Thursday, October 15, 2015

Some surprising questions of daily life

I have been thinking about some fo the different ways life works here in PNG, so I have tried to group some thoughts together.

How do you say toenail in Tok Pisin?

       PNG is a country with hundereds of different langauges.  Tok Pisin is a language that developed between early colonialists and their workers.  Over time it has developed into a language that many different groups use to talk to each other.  Most of my students had their early schooling in Tok Pisin.  Then in the upper grades they start learning English. Since very few peole use Tok Pisin as a first language, it has asmall vocabulary.  There isn't a large vocabulary, so often people end up using a phrase for what would be one word in English.  So, a toenail is the cover of the finger of the leg.  A fingernail is the cover of the finger.  It is not suprsing that English words end up being substituted.  The Pigin word for Easter, is Ista, which makes sense. phonetically. However, the Pigin phrase for Passover is the equivalent of Day All Jews Celebrate Leaving Egypt. I use the word Passover instead!  I have been told that it is very hard to do legal work in Pigin since words are not very precise.  Advanced study, such as law and medicine, is done in English.  Our theological discussions generally are in Pigin with English words thrown in as neccesary.

How many Bibles do you want to buy? - Numeracy

    I came here aware of literacy issues (being able to read and write), but have become more aware of numeracy (being able to use numbers). Our students vary in their ability to do math, but all are able to do simple addition, subtraction, multiplication and division (though we have a review a the start of the frist year),  However, many of the people in the villages have a very limited knowledge of numbers, largely due to a lack of schooling I believe.  This is accentuated by the fact that some languages don't have a complete set of number words (e.g. 1,2,3,4,5,many).
     I notice it mostly in the book store.  Sometimes people from neighboring villages come to buy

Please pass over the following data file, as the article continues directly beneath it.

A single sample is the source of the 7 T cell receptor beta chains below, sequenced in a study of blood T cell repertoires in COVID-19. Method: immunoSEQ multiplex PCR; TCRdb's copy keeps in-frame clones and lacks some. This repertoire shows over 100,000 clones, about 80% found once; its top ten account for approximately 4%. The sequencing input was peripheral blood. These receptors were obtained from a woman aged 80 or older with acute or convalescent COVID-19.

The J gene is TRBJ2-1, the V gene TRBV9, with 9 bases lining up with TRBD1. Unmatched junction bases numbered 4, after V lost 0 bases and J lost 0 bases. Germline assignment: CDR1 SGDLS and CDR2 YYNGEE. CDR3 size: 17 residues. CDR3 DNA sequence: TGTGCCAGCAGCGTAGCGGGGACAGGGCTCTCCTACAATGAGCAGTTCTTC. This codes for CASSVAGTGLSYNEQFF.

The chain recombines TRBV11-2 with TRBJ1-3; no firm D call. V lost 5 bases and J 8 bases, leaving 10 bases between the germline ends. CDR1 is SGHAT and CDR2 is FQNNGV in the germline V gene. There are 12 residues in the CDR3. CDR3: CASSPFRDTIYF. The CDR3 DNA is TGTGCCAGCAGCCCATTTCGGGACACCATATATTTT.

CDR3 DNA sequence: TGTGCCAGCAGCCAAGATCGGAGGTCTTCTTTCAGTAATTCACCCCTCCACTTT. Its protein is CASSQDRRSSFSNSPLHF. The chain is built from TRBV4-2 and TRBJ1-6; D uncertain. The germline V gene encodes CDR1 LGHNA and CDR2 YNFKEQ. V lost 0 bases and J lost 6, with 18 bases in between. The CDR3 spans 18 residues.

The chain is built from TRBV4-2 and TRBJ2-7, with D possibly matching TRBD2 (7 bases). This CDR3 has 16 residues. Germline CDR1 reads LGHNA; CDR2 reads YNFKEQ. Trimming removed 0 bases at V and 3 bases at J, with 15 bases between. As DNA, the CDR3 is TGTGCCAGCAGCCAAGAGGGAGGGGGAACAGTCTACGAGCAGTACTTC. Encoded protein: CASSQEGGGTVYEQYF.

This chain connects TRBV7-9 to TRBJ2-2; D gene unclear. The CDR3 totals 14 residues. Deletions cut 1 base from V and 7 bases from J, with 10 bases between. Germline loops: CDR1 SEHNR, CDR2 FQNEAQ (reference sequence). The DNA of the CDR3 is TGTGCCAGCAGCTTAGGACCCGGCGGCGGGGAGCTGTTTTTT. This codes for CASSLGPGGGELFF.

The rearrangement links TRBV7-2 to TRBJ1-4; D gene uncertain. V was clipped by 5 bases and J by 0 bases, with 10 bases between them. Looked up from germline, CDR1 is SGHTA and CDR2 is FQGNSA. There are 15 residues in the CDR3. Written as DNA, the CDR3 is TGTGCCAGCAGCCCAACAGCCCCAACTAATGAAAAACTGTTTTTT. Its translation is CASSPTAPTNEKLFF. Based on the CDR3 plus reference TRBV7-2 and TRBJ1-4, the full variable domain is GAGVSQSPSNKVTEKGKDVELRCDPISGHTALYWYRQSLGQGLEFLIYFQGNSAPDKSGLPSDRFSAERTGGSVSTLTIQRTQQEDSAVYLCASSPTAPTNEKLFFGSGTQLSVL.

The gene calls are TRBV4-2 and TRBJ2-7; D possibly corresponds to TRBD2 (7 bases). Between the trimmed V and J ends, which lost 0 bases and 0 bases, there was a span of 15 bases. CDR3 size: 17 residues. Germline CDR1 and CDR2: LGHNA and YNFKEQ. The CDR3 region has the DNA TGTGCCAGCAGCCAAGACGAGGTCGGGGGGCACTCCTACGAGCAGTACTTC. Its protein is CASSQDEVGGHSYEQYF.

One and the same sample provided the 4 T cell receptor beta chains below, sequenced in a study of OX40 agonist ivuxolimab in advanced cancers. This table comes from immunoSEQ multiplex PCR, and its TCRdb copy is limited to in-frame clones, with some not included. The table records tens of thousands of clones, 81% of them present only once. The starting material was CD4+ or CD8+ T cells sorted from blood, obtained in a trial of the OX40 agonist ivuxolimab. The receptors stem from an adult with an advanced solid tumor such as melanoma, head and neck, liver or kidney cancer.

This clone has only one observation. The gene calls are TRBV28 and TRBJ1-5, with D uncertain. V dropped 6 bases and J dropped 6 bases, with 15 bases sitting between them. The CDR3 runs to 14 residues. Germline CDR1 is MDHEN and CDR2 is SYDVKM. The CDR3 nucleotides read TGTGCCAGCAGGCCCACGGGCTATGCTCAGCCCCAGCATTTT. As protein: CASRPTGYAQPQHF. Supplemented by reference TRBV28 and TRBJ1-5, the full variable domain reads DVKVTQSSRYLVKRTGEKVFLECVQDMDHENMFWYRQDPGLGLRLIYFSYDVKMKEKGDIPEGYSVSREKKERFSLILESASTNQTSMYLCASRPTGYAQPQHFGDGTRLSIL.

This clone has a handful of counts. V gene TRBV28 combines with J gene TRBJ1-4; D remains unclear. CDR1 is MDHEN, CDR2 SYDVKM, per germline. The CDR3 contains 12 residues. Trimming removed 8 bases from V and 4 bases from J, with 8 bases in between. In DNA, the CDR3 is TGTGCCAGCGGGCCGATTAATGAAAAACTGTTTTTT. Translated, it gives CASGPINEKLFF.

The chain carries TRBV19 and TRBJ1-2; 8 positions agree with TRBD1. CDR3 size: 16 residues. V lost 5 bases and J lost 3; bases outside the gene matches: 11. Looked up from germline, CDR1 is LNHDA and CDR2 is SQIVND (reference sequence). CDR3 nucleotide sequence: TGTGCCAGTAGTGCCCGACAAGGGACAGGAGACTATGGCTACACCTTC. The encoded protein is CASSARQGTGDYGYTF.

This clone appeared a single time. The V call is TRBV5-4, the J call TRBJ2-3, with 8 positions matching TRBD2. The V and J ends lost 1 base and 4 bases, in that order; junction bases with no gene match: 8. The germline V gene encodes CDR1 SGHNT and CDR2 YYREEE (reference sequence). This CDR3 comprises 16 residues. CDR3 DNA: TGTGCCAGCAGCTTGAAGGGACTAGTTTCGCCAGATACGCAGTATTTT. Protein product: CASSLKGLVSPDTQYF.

Bibles and hymnals and have a very limited idea as to how many they can buy for the money they have. I have learned that when people are buying things, to tell them how mach money they have left, not how much they have spent.  To tell them that the two bibles come to a total of 39 Kina may not tell them much.  However, if I say you have two bible for 39 Kina, so you have 11 Kina left, then they can judge if they have enough to buy something else.  Originally I was giving them their change and they would then count the money and decide if they could buy anthing else.
     My friend Demaris, who is a doctor at the local hospital, gets some intersting answers to the number questions she asks.  Many people don't know their exact birthdate, but she is surprised at the age people think they are.  She has decided that 50 is a number that many people know, so they may say that if they don't know their age.   She was originally more surprised at the difficulty peole had in aswering the question "How many children do you have?" She has decided that some just think of the individuals and don't bother to put numbers to them.  Also, it may be hard to know which children to count.  Do you count the babies that died?  Do you count the two boys you took in when your husband's brother died?  Do you count the baby you gave to your sister when she was not able to have children?  She has learned to be more specific as to what she wants, such as "how many babies have you given birth to?
   I sometimes think of my seminary classmates from PNG.  I wonder what they were writing home about.?  What crazy things do Americans do?

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